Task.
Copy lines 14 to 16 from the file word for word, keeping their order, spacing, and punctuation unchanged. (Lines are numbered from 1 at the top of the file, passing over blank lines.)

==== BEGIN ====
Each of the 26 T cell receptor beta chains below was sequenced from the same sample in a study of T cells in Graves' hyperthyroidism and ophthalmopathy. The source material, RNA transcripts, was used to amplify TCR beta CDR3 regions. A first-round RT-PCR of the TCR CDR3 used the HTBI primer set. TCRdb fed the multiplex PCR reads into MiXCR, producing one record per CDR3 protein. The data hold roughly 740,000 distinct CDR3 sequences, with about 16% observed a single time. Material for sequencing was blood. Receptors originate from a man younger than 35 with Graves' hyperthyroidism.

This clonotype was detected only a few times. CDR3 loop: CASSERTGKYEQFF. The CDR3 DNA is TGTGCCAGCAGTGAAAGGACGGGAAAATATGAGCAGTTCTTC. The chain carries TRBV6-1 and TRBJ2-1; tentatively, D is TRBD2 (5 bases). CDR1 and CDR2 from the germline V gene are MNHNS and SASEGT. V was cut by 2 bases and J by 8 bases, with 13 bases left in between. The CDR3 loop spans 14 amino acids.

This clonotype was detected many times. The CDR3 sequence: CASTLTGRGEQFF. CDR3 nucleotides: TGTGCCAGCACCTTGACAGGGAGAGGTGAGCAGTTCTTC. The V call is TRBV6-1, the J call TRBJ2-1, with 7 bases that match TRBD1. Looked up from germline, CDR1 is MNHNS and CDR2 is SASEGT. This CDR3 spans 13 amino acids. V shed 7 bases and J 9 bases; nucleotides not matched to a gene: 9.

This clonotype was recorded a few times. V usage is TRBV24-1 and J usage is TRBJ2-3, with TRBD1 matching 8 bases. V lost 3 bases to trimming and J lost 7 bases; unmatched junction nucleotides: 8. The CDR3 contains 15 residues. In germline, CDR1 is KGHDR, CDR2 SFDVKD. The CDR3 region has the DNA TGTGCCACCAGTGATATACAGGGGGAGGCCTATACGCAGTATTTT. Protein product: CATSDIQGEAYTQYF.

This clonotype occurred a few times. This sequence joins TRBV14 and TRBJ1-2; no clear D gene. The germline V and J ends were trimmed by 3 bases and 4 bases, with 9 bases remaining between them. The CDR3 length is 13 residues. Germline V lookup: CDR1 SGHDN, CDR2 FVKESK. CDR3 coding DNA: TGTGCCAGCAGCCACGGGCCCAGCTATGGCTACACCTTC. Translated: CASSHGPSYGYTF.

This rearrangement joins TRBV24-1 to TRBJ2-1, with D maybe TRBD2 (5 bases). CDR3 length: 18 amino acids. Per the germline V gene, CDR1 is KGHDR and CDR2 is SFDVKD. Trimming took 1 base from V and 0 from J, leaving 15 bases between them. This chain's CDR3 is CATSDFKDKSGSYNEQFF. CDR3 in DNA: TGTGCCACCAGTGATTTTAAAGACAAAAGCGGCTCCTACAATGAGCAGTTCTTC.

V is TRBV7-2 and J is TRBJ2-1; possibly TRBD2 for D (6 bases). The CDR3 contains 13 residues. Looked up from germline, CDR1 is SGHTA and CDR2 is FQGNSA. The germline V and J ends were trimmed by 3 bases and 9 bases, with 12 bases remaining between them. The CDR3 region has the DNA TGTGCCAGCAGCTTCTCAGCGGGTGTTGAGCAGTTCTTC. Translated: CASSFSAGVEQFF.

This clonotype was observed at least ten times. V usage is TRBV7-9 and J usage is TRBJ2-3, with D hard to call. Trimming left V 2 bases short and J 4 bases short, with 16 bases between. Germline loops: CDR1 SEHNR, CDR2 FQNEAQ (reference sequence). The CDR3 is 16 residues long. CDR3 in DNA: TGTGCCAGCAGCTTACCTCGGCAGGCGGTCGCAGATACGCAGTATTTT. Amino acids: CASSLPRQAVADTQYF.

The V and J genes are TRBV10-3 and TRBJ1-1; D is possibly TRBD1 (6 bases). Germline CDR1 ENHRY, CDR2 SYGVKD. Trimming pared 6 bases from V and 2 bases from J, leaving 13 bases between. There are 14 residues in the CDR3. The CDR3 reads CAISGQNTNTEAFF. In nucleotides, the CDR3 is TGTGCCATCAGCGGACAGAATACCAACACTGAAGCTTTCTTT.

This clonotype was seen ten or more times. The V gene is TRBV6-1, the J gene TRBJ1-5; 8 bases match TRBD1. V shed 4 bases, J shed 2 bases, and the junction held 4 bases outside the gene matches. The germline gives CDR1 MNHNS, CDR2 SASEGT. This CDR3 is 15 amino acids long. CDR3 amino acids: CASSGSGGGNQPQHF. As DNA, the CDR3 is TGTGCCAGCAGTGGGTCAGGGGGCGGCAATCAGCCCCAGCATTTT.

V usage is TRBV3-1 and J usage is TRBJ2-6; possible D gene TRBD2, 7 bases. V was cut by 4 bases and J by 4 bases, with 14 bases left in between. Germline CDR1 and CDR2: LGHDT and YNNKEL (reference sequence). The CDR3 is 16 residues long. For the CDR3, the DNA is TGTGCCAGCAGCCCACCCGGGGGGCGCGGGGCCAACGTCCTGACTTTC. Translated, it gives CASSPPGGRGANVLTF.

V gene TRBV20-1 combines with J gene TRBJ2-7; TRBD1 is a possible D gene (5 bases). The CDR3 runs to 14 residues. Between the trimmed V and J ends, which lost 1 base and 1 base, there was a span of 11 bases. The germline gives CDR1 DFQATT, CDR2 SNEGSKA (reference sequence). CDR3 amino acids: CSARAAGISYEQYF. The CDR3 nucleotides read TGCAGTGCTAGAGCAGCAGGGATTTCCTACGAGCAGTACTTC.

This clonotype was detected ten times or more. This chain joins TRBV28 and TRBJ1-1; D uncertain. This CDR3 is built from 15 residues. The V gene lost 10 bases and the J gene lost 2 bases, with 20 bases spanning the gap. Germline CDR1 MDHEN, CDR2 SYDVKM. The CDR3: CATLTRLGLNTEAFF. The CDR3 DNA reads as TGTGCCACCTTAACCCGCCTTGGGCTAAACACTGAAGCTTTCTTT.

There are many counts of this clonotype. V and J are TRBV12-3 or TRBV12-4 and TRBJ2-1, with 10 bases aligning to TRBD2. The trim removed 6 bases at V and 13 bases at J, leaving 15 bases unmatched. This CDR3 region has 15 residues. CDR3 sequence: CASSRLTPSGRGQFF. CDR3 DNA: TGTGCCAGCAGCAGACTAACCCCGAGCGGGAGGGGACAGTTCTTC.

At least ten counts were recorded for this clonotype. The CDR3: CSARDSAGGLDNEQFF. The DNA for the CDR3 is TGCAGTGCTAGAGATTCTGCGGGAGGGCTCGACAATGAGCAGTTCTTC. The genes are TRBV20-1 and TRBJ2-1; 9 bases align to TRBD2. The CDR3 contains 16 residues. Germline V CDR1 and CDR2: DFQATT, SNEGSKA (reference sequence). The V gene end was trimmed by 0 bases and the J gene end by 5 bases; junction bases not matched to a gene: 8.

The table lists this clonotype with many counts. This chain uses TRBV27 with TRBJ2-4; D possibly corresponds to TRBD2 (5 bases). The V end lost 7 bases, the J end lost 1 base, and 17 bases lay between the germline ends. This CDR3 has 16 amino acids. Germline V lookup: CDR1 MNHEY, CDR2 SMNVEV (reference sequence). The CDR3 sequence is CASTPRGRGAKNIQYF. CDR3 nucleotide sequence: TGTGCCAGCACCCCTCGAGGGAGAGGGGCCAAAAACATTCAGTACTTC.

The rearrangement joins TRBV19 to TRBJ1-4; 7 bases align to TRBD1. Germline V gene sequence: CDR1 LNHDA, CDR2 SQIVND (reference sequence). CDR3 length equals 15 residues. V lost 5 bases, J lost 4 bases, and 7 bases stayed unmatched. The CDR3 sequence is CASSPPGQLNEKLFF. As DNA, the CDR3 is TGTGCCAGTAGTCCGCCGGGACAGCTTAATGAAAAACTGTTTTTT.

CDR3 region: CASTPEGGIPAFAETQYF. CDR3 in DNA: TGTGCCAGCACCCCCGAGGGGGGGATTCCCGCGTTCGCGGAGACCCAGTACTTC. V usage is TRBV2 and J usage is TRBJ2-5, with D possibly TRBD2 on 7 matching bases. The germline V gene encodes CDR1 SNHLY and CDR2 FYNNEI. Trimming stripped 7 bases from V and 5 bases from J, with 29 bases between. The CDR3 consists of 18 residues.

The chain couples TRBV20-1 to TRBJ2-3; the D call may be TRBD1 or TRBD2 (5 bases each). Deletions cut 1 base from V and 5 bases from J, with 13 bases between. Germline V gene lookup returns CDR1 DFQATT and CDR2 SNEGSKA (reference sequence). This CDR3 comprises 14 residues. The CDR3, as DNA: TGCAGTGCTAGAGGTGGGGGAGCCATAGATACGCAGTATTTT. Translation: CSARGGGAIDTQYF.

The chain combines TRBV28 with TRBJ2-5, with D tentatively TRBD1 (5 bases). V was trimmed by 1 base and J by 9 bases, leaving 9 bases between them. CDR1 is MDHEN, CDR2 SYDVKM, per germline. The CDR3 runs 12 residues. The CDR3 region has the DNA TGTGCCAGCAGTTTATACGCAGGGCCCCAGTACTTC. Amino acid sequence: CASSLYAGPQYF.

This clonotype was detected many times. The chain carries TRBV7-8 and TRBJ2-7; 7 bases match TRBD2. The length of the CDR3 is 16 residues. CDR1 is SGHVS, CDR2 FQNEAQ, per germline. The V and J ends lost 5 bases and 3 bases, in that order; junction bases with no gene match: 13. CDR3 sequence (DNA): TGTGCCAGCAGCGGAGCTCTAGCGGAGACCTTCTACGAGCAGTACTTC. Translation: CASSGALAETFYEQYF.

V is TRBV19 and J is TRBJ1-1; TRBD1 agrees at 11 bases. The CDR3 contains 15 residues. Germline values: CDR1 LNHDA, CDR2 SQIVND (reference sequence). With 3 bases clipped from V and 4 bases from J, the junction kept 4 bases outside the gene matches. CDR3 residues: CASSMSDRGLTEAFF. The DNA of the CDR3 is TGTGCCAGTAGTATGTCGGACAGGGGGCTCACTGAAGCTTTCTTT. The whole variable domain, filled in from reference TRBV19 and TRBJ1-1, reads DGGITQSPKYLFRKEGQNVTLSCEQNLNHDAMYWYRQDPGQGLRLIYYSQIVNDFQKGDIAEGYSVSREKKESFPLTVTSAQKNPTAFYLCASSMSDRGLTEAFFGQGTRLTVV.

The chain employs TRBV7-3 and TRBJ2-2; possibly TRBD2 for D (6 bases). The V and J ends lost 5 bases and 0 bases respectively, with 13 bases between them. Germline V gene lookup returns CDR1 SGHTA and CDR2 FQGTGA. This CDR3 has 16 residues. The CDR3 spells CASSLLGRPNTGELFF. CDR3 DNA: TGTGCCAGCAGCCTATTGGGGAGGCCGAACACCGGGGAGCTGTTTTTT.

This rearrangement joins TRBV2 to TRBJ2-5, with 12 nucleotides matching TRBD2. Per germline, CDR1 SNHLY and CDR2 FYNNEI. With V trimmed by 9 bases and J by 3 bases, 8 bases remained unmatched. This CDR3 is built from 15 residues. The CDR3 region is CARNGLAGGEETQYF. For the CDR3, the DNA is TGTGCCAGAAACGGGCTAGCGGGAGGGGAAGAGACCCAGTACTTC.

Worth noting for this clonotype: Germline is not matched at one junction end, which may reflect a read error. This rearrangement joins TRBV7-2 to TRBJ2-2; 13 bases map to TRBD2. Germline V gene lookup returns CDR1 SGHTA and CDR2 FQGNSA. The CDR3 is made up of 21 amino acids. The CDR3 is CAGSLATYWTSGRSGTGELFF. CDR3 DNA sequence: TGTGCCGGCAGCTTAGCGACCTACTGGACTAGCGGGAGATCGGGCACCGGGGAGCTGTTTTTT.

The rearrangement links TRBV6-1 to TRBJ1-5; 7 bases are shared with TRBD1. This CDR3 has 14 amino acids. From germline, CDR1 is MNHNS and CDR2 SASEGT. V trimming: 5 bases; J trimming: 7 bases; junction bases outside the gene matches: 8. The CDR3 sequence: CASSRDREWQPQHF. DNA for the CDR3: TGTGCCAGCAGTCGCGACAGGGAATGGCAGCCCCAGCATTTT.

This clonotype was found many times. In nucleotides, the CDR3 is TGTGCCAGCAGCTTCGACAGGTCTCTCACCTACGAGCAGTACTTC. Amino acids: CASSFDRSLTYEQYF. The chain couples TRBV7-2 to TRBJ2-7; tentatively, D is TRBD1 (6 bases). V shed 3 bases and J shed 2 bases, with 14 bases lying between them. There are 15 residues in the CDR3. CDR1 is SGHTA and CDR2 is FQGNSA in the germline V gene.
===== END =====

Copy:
There are many counts of this clonotype. V and J are TRBV12-3 or TRBV12-4 and TRBJ2-1, with 10 bases aligning to TRBD2. The trim removed 6 bases at V and 13 bases at J, leaving 15 bases unmatched. This CDR3 region has 15 residues. CDR3 sequence: CASSRLTPSGRGQFF. CDR3 DNA: TGTGCCAGCAGCAGACTAACCCCGAGCGGGAGGGGACAGTTCTTC.

At least ten counts were recorded for this clonotype. The CDR3: CSARDSAGGLDNEQFF. The DNA for the CDR3 is TGCAGTGCTAGAGATTCTGCGGGAGGGCTCGACAATGAGCAGTTCTTC. The genes are TRBV20-1 and TRBJ2-1; 9 bases align to TRBD2. The CDR3 contains 16 residues. Germline V CDR1 and CDR2: DFQATT, SNEGSKA (reference sequence). The V gene end was trimmed by 0 bases and the J gene end by 5 bases; junction bases not matched to a gene: 8.

The table lists this clonotype with many counts. This chain uses TRBV27 with TRBJ2-4; D possibly corresponds to TRBD2 (5 bases). The V end lost 7 bases, the J end lost 1 base, and 17 bases lay between the germline ends. This CDR3 has 16 amino acids. Germline V lookup: CDR1 MNHEY, CDR2 SMNVEV (reference sequence). The CDR3 sequence is CASTPRGRGAKNIQYF. CDR3 nucleotide sequence: TGTGCCAGCACCCCTCGAGGGAGAGGGGCCAAAAACATTCAGTACTTC.